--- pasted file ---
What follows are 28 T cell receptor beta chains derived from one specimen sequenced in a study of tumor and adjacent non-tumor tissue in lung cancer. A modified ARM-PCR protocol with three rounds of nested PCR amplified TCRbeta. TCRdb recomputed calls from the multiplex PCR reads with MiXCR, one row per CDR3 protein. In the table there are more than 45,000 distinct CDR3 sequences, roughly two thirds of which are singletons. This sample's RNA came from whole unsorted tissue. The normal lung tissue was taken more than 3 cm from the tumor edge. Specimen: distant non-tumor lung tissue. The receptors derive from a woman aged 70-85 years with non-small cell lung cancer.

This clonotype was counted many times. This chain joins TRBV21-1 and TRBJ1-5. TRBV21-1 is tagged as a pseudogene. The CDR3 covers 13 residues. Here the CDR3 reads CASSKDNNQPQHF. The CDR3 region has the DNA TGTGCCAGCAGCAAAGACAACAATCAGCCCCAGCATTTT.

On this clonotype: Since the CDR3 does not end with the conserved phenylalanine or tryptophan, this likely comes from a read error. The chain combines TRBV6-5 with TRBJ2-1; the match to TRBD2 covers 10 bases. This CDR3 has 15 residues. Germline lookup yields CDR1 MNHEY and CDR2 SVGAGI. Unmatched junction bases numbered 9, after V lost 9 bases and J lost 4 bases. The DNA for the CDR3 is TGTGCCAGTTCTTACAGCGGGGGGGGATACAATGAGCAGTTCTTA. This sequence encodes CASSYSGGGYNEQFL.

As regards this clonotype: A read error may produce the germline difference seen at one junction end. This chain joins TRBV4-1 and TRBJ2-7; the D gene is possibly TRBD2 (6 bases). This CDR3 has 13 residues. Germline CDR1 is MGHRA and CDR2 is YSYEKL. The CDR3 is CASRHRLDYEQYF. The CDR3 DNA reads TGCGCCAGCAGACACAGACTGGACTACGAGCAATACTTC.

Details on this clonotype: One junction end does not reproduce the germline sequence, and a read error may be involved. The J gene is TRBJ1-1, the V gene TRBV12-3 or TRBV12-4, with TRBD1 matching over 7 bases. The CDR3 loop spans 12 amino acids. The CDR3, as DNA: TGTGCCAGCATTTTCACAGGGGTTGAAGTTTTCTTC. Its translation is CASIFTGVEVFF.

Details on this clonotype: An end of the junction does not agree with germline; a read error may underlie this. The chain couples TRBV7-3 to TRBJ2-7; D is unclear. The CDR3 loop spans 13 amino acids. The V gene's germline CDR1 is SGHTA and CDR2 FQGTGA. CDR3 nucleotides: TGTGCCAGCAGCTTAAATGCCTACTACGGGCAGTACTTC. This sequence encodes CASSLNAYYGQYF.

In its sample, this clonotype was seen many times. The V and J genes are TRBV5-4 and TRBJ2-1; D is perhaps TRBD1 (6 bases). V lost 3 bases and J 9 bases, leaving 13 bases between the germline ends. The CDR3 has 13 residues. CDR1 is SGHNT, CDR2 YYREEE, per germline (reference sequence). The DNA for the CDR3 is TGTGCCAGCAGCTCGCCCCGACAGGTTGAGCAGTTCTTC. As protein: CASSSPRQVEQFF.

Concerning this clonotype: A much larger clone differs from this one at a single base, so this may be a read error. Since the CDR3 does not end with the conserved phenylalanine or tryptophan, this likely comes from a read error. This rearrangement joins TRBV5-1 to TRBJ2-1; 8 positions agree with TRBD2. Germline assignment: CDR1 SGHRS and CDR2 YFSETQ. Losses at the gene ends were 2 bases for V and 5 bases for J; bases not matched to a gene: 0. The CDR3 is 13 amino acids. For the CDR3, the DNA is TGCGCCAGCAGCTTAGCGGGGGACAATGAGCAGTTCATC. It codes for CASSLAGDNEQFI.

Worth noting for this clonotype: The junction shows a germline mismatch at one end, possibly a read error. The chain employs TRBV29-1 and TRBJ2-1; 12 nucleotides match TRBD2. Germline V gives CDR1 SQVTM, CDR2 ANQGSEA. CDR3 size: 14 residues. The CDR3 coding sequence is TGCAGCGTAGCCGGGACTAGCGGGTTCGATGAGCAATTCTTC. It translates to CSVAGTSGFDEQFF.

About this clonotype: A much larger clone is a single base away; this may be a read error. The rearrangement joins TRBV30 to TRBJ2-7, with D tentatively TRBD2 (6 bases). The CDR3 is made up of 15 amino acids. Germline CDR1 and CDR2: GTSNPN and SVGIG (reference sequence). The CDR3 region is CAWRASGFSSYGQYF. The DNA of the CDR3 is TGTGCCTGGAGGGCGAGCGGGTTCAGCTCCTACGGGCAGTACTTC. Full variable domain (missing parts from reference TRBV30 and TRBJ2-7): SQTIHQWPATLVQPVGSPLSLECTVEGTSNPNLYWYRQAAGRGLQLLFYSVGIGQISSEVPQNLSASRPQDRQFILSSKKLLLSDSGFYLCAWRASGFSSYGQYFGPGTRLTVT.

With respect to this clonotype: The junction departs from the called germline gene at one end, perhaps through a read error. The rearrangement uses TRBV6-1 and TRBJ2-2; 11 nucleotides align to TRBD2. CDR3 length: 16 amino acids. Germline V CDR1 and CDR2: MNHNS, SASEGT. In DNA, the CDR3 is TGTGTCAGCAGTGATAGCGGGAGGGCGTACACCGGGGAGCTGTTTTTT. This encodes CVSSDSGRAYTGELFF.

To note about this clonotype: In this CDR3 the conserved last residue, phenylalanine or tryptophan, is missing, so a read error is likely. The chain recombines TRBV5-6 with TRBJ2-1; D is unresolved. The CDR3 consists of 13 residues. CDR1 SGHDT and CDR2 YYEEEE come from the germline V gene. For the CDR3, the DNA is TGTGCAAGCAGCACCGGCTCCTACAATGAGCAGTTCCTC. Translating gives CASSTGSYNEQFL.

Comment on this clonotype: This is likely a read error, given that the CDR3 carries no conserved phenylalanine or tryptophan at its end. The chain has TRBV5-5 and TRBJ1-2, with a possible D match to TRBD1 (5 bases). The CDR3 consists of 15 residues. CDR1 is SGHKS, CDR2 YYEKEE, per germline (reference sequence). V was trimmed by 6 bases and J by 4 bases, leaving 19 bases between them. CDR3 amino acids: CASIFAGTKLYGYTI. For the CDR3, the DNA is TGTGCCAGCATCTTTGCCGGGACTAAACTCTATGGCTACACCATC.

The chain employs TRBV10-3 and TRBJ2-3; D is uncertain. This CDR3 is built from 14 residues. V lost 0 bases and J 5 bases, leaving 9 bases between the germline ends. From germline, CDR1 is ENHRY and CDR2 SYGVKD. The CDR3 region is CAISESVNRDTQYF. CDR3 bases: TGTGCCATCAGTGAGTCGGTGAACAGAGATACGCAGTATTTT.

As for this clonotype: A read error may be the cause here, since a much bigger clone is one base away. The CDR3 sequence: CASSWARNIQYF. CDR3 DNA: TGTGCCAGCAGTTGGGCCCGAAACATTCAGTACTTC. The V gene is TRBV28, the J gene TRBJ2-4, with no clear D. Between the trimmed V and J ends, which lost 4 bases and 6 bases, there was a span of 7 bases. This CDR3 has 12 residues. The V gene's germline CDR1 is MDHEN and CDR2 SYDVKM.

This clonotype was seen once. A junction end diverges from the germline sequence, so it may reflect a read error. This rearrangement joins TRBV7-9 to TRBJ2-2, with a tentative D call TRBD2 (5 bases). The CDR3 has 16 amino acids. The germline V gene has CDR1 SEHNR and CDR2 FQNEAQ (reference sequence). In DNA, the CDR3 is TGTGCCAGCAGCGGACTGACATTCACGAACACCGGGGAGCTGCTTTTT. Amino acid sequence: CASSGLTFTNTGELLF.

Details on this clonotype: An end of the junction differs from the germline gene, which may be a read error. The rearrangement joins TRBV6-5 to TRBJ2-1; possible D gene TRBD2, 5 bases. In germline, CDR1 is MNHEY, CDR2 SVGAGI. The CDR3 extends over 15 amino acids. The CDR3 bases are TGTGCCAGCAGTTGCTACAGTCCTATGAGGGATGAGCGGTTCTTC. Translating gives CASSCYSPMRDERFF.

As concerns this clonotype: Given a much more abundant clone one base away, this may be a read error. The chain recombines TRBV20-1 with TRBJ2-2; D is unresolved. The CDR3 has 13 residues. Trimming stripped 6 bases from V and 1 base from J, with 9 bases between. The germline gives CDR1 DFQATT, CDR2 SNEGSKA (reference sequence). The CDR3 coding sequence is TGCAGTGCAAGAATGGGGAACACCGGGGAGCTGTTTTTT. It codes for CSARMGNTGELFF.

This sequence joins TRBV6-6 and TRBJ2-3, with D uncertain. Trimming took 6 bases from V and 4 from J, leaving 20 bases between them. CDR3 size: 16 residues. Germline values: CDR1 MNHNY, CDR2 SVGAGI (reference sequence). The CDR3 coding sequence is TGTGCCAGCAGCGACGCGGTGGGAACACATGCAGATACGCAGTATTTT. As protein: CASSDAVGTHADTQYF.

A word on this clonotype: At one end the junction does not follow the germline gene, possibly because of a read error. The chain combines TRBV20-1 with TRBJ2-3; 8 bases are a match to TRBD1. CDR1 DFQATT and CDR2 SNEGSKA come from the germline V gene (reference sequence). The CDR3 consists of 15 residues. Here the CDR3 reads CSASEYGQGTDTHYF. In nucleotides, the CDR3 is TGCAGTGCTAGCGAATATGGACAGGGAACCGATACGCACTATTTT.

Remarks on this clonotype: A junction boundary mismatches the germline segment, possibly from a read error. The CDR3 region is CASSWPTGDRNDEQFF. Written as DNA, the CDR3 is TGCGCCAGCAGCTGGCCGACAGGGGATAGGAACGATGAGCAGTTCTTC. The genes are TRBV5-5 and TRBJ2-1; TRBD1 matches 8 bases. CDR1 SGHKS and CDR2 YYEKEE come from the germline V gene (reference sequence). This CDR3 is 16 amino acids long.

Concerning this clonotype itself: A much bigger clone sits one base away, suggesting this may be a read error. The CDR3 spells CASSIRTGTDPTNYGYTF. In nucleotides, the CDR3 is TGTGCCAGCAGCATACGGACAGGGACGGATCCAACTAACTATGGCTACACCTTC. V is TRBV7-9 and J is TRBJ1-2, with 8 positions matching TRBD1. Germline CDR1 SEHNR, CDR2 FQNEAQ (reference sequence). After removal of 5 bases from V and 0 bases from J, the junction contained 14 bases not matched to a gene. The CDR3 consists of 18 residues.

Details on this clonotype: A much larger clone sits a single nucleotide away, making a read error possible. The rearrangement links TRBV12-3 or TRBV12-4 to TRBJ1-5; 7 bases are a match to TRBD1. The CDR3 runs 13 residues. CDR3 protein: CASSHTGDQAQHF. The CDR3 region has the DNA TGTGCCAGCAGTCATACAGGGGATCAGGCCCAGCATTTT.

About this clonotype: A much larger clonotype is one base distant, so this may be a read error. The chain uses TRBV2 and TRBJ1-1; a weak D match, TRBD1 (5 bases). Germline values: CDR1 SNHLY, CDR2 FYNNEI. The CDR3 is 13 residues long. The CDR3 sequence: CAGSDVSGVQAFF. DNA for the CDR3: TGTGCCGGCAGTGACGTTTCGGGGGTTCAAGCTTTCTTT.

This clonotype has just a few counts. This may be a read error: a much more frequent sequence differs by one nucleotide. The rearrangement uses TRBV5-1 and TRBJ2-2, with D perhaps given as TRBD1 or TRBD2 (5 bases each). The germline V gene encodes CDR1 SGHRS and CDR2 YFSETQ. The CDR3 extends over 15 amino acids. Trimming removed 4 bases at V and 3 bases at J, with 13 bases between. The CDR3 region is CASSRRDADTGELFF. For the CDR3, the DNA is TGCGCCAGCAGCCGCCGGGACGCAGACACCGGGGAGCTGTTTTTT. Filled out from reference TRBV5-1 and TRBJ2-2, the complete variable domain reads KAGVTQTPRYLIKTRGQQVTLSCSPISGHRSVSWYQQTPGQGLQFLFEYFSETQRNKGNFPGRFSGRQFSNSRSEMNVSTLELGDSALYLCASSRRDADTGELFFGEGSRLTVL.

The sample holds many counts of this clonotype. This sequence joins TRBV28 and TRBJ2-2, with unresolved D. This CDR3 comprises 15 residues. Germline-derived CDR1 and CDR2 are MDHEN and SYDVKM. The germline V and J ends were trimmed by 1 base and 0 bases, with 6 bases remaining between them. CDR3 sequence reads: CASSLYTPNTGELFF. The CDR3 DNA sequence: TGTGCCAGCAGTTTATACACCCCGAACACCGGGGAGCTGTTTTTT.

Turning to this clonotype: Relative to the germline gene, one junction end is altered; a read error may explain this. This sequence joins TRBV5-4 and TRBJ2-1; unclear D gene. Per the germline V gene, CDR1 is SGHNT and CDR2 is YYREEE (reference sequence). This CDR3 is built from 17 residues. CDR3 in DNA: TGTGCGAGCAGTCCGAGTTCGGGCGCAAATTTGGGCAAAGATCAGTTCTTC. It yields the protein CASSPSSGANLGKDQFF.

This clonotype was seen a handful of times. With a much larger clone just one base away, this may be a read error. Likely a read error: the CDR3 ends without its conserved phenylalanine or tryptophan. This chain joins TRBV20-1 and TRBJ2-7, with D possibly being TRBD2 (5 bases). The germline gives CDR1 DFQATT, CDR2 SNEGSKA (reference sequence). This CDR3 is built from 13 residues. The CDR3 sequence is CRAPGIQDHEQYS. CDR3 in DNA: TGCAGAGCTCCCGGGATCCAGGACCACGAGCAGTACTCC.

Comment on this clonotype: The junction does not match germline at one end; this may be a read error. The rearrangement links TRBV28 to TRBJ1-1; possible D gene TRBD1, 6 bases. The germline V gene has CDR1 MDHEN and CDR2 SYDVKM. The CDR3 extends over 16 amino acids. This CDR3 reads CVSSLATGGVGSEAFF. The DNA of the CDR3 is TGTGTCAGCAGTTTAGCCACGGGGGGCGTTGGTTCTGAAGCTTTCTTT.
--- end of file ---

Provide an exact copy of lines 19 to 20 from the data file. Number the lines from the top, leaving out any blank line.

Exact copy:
This sequence joins TRBV6-6 and TRBJ2-3, with D uncertain. Trimming took 6 bases from V and 4 from J, leaving 20 bases between them. CDR3 size: 16 residues. Germline values: CDR1 MNHNY, CDR2 SVGAGI (reference sequence). The CDR3 coding sequence is TGTGCCAGCAGCGACGCGGTGGGAACACATGCAGATACGCAGTATTTT. As protein: CASSDAVGTHADTQYF.

A word on this clonotype: At one end the junction does not follow the germline gene, possibly because of a read error. The chain combines TRBV20-1 with TRBJ2-3; 8 bases are a match to TRBD1. CDR1 DFQATT and CDR2 SNEGSKA come from the germline V gene (reference sequence). The CDR3 consists of 15 residues. Here the CDR3 reads CSASEYGQGTDTHYF. In nucleotides, the CDR3 is TGCAGTGCTAGCGAATATGGACAGGGAACCGATACGCACTATTTT.